Oscar Gamble was next up for the Yankees, pinch-hitting for catcher Bruce Robinson. A member of the Yankees' AL champion team in '76, Gamble had spent the next couple seasons away from the Bronx before returning in a trade deadline deal with the Rangers. He had played extremely well in his return, batting .389/.452/.735 over 36 games, and the man more famous for his afro delivered. The lefty smoked Monge's pitch over the wall for a walk-off three-run homer, and Yankees fans had at least one more small reason to smile in '79.
September 26, 1981 vs. Baltimore Orioles
Almost two years to the day of Gamble's pinch-hit walk-off blast, another popular Yankee had a Kirk Gibson homer of his own. The '81 campaign was utterly bizarre due to the midyear player's strike. By virtue of leading the AL East at the time of the strike, the Yankees had already earned a playoff berth, though George Steinbrenner felt the manager who put them in that situation, Gene Michael, wasn't inspiring his players enough once baseball resumed int he second half. He fired Michael and replaced him with Bob Lemon, but the Yankees were sluggish in the second half of the season anyway. If they had won the second half division title as well, they could have skipped straight into the ALCS, but it was evident as September wound down that the Yankees would have to play an extra playoff series just to clinch the AL East division title.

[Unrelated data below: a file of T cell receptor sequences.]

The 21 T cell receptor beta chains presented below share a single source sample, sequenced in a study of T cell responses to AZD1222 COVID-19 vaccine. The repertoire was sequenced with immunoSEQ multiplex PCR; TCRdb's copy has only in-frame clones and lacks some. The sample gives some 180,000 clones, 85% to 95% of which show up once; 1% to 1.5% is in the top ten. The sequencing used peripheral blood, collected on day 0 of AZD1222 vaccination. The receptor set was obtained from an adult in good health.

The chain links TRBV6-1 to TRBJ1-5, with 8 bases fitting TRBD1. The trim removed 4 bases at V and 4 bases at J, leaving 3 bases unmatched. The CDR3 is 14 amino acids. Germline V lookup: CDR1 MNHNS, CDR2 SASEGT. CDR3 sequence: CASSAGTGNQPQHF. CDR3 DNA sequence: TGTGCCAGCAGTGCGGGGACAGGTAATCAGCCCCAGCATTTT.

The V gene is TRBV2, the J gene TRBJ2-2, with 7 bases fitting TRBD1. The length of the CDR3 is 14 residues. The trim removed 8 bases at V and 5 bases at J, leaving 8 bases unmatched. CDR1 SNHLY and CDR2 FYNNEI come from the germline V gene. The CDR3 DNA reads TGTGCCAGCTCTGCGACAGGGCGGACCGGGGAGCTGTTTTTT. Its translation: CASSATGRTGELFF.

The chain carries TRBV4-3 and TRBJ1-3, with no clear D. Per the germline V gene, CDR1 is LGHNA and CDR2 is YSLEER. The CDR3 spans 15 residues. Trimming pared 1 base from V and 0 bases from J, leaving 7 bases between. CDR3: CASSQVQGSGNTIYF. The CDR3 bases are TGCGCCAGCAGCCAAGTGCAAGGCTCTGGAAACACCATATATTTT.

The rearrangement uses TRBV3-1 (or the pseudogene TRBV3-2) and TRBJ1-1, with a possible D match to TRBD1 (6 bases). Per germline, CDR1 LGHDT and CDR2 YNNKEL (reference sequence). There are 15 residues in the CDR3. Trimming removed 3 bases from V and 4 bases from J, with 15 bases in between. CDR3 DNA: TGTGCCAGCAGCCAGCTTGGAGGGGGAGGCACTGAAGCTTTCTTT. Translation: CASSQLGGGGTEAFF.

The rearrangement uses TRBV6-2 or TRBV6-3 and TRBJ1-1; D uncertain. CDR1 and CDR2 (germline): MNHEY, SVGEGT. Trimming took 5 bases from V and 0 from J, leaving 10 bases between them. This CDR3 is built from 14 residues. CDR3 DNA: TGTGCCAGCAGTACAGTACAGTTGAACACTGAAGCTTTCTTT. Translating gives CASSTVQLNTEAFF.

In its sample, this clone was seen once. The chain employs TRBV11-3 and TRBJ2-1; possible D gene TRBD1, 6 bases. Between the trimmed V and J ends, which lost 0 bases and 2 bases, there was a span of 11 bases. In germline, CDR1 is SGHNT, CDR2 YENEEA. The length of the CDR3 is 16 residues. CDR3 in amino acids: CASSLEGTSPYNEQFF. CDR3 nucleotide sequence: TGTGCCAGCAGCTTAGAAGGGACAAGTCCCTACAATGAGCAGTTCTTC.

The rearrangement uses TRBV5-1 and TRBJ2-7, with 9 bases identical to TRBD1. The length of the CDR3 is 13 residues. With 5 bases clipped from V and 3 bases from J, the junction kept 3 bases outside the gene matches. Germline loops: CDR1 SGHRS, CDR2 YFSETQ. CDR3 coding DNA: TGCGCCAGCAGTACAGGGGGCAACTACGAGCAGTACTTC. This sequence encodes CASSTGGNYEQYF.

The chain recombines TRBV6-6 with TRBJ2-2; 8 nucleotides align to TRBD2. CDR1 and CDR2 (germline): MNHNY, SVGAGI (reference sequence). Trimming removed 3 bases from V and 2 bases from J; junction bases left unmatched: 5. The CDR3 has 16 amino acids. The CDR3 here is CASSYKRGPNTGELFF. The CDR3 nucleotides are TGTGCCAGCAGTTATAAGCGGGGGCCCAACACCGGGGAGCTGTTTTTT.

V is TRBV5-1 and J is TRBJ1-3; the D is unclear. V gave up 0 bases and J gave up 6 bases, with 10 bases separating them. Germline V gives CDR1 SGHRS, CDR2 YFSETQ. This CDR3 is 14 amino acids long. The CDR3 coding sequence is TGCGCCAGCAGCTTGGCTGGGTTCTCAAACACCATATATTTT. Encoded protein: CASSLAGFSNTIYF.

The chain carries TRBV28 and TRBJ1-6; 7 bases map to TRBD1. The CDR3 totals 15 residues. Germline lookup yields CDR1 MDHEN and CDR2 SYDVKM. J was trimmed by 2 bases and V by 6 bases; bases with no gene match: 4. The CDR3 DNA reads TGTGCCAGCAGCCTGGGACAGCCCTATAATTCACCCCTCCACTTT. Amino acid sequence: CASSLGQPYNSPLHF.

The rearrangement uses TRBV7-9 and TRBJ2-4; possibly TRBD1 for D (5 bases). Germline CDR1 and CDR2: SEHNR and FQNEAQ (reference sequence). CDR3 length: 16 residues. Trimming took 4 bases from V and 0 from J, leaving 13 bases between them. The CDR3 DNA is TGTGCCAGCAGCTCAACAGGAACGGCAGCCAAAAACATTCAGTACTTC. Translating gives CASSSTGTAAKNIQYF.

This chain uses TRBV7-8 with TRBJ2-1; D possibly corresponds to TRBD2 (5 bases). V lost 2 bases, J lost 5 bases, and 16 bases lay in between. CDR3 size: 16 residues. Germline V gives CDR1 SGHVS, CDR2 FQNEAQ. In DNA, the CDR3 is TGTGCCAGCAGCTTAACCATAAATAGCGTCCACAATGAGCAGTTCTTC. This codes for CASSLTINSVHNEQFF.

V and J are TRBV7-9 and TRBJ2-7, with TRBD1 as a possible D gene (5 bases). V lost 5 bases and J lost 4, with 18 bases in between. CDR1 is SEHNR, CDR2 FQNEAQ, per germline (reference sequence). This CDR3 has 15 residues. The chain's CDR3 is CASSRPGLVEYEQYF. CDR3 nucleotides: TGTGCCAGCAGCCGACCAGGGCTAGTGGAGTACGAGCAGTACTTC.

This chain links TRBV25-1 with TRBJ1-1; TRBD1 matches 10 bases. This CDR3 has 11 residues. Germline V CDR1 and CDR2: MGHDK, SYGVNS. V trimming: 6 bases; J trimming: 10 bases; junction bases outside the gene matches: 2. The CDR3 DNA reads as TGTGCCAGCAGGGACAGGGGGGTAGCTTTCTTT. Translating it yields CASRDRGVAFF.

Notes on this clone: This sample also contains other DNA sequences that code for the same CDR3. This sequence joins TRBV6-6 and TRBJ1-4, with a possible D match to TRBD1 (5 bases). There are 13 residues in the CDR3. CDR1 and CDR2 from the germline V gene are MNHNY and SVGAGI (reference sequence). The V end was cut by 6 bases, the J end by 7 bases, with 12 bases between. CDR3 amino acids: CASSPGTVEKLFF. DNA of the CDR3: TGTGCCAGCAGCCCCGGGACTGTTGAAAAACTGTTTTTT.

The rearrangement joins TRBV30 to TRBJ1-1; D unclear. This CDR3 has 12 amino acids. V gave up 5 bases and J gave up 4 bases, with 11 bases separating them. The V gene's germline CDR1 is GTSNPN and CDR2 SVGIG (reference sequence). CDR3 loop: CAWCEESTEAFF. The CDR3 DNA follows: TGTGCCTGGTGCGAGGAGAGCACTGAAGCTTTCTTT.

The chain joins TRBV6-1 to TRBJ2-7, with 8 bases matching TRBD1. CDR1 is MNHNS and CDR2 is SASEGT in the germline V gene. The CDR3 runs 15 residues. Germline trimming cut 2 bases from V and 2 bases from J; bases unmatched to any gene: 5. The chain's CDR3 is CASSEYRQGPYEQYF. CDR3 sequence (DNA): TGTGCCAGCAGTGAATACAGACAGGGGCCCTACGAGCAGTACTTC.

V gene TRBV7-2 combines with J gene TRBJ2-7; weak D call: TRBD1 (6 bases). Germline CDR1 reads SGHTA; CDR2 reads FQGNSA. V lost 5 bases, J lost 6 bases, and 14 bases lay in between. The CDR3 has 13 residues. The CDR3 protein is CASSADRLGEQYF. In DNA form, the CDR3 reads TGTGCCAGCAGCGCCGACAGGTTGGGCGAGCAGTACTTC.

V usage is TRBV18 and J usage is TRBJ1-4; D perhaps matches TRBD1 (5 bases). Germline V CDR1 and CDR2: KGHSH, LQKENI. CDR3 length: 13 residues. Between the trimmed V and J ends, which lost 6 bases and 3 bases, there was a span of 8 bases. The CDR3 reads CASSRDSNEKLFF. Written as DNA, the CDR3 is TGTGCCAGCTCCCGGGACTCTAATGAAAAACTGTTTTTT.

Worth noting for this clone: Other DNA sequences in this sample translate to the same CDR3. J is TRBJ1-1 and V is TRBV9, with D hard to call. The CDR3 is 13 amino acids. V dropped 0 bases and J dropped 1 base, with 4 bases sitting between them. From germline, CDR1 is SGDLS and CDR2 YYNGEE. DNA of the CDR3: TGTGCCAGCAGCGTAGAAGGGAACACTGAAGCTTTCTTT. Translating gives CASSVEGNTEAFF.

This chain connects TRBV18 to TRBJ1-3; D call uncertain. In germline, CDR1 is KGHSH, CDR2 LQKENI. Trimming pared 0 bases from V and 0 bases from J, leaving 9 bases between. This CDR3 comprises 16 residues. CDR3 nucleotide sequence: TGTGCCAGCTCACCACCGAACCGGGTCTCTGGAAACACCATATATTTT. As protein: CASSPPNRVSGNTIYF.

Thus, the Yankees were again just playing out the string in a late September game that turned tense. This game did mean a lot to Earl Weaver's Orioles, who were trying desperately to fight off a few other teams for the right to play the Yankees for the AL East in the Division Series. Mike Flanagan started for Baltimore, and the Yankees disrespected Flanny by taking a 3-2 lead into the seventh. Gary Roenicke took Rudy May deep in the seventh to tie it though, and DH Jose Morales did the same against Davis in the eighth to give the O's a 4-3 lead. With Tippy Martinez in the game for Baltimore, it looked like Weaver's crew would pull out a crucial win.